True Story (R) James Franco and Jonah Hill star in a serious drama based on a real incident, and they’re the best reason to see it. Hill plays a disgraced former New York Times reporter who decides to interview an accused murderer (Franco) who was using the reporter’s name while on the run. Coming from the British stage, director/co-writer Rupert Goold gets out of the way while the two stars engage in an absorbing cat-and-mouse game. The reporter tries to figure out whether he’s dealing with an innocent man or a psychopath. Sadly, the movie is only skin-deep when it isn’t focused on the performances. If this had been a stage play with these two actors, it would have been unforgettable. Also with Felicity Jones, Maria Dizzia, and Ethan Suplee.

Twenty (NR) Not for Western audiences. Lee Byeong-hun’s comedy is about three Korean high-school friends (Kim Woo-bin, Lee Joon-ho, and Kang Ha-neul) who face the challenges of adulthood once they graduate. With its complement of raunchy sex jokes, this aims to be the Asian version of American Pie (Korean Kimbap?), and some of the slapstick gags do land. However, this is too specific to the cultural norms of Korean society to say much to foreign viewers. Also with Jung So-min, Jung Joo-yeon, Lee Yoo-bi, Min Hyo-rin, and Park Hyuk-kwon.

While We’re Young (R) Noah Baumbach’s satire has some hard edges without losing its sparkle. Ben Stiller and Naomi Watts play a middle-aged Brooklyn couple who feel rejuvenated when they meet a younger married couple (Adam Driver and Amanda Seyfried) who remind them of their own fun, spontaneous younger selves. The satire of hipsters sometimes verges on caricature, but Baumbach makes sure to parcel out the jabs between the generations, the new parents and the childless couples, the creative types and not-so-creative ones, and his sympathies keep the material from curdling into meanness. All this comes with plentiful laugh lines, a spectacular set piece where everyone trips out on ayahuasca, and the funniest performance of Watts’ career. These characters may not have grown up, but Baumbach seems to have done so, and it looks good on him. Also with Adam Horovitz, Maria Dizzia, Dree Hemingway, Brady Corbet, Ryan Serhant, and Charles Grodin.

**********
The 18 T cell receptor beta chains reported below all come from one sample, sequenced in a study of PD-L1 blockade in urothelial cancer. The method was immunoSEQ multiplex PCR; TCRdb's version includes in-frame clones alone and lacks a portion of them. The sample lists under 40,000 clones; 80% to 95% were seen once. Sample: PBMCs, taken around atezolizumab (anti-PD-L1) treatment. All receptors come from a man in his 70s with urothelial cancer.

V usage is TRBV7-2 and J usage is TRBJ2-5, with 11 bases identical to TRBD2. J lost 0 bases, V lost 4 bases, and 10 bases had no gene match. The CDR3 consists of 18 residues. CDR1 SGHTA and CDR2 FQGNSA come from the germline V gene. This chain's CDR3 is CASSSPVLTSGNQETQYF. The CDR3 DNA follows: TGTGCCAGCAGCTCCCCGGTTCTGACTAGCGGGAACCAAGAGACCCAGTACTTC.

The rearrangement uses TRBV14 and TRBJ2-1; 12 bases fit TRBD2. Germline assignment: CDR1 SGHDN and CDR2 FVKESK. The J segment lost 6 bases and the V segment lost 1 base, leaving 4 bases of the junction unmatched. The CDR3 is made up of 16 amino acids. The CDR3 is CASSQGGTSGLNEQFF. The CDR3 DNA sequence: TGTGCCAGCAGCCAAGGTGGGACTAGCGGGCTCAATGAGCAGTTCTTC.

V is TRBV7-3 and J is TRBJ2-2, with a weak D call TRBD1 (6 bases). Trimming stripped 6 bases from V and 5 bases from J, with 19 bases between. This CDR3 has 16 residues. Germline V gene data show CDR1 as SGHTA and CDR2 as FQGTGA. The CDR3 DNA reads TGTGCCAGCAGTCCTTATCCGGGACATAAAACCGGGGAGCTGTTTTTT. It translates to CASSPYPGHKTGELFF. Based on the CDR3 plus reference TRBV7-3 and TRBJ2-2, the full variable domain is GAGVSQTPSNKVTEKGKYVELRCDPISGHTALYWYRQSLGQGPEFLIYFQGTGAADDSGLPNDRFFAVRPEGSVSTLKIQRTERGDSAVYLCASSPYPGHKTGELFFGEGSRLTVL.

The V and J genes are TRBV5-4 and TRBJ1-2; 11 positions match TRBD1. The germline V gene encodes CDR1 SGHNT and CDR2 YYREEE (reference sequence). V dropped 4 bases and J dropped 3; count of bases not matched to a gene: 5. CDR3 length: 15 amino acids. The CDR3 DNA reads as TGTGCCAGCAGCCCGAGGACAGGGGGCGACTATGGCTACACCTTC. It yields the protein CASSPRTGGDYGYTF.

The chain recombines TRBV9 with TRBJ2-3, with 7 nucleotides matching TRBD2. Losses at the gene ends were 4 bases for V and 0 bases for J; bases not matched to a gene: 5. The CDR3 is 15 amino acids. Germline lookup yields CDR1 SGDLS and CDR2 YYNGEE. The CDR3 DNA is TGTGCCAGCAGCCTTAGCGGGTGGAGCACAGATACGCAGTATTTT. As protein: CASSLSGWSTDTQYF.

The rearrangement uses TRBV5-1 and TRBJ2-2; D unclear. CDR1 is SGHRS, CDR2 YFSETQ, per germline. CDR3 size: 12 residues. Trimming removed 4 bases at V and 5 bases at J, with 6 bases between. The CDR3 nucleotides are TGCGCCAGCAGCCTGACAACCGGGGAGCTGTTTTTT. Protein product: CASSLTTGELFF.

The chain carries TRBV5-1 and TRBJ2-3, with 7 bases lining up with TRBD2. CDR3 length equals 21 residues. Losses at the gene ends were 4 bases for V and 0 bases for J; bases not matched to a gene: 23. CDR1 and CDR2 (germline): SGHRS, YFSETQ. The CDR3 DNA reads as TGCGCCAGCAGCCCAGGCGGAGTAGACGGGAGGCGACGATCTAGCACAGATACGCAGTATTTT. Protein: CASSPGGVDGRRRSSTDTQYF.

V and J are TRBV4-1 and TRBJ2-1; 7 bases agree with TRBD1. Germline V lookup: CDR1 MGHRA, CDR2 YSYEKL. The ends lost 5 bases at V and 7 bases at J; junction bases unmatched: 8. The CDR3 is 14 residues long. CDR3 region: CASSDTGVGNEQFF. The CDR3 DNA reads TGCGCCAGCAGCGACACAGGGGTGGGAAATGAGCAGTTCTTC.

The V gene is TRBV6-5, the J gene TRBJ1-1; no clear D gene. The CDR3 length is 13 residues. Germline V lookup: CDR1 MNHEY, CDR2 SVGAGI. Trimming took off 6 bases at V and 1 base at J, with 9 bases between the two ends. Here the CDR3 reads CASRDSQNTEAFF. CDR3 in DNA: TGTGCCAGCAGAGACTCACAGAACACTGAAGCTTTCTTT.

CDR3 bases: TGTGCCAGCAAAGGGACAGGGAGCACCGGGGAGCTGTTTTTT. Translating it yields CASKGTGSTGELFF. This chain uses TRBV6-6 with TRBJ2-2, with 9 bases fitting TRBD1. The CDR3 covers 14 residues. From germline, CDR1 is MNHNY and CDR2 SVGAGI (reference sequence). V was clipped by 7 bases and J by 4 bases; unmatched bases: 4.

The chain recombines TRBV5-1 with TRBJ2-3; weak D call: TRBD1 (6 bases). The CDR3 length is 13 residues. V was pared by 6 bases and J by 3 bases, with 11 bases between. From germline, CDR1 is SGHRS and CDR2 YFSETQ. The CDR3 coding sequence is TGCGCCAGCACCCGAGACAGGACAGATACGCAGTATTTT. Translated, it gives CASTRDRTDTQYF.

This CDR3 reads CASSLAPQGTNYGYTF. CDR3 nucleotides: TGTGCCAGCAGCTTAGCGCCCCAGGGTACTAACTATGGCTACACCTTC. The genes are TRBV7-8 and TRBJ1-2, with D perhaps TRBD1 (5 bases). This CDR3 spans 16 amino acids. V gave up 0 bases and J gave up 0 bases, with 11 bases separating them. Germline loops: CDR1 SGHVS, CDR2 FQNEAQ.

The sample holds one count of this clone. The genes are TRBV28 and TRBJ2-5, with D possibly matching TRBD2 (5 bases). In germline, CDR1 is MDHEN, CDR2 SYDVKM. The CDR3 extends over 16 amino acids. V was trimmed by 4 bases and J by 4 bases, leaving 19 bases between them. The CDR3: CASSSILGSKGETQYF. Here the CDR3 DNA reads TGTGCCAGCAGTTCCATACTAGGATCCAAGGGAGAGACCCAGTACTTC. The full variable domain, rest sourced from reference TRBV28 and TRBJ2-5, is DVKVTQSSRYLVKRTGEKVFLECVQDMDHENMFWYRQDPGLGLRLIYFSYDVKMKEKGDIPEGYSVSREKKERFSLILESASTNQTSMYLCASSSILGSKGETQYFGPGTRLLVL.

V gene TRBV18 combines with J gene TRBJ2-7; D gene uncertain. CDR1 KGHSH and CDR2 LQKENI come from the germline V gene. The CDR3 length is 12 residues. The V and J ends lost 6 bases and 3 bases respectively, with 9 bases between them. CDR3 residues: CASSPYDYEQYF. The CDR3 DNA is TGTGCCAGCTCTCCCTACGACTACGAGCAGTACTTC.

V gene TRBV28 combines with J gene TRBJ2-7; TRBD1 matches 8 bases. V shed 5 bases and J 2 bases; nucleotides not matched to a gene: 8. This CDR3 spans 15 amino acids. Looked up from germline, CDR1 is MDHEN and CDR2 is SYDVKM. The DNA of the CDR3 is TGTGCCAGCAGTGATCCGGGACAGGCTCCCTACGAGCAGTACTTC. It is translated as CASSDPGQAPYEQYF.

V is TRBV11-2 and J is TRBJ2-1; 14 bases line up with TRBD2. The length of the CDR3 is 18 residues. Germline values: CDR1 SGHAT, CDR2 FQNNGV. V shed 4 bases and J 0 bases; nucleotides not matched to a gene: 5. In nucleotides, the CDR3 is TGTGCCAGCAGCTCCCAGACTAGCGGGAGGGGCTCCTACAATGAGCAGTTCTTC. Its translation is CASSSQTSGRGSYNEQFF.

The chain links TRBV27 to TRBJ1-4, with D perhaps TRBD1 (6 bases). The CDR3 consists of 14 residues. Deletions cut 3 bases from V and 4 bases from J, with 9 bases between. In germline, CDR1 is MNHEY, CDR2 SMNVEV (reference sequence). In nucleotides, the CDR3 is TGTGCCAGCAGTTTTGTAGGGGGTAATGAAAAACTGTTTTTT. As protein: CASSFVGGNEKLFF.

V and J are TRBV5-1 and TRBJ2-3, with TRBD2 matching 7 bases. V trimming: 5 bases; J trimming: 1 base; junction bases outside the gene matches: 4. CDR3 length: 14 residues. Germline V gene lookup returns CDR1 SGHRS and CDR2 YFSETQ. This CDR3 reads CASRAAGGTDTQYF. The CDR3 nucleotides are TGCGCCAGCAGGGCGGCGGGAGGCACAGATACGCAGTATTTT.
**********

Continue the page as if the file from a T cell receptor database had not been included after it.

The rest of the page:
Woman in Gold (PG-13) Devoid of any genuine feeling or originality, this movie reduces an inspiring real-life story into hackneyed Hollywood fare. Helen Mirren plays an octogenarian Austrian émigré who hires a struggling L.A. lawyer (Ryan Reynolds) in the 1990s to help her win back Gustav Klimt’s “Portrait of Adele Bloch-Bauer I,” a family heirloom seized by the Nazis. Screenwriter Alexi Kaye Campbell provides us with cheap applause lines and director Simon Curtis (My Week With Marilyn) holds our hands at every turn so we’re never unsure as to how to feel, with the Austrian government reduced to cardboard villains. Buy a Klimt refrigerator magnet; it’ll be a better use of your money and a more meaningful artistic experience. Also with Katie Holmes, Daniel Brühl, Tatiana Maslany, Max Irons, Elizabeth McGovern, Antje Traue, Frances Fisher, Moritz Bleibtreu, Allan Corduner, Justus von Dohnányi, Jonathan Pryce, and Charles Dance.


Dallas Exclusives

 ’71 (R) Jack O’Connell (Unbroken) stars as a British soldier who becomes separated from his unit during a deadly riot in Belfast in 1971. Also with Sam Reid, Richard Dormer, and Paul Anderson.

Seymour: An Introduction (PG) Ethan Hawke’s documentary profile of piano teacher Seymour Bernstein.

What We Do in the Shadows (NR) Jemaine Clement and Taika Waititi co-write, co-direct, and co-star in this mockumentary comedy as vampires who get on each other’s nerves when they’re forced to share an apartment. Also with Jonathan Brugh, Cori Gonzalez-Macuer, Stuart Rutherford, Ben Fransham, and Rhys Darby.


  1. Although I appreciate your attempted encapsulated reviews of the lackluster offerings at the movie theaters, I sense an attitude of resignation at the lousy offerings available. You haven’t even the energy to skewer the real turgid turkeys out there anymore. Take “Age of Adeline” for example. Soap operas on TV from the 70’s and 80’s had better writing plot development and actors than this piece of overwrought junk. The movie revolves around the emaciated not very attractive Ms. Lively whose character has been around for 108 years and who remains clueless and self centered. The movie’s 1940’s flashback treats WWII as merely an opportunity for horny soldiers to pinch Ms. Lively’s character on her bony bottom on VE day in a SF hotel bar–Seriously? Is this the distillation of the American Century? In this regard you were way too hard on “Woman in Gold” which actually contained some drama as well as art history. At least the characters in “Woman in Gold ” had something to care about and an understanding of loss and reconciliation.

    • The reason I haven’t reviewed “The Age of Adaline” is because it didn’t screen for critics before this article went to press. Don’t worry, though. I intend to remedy that for next week’s Film Shorts.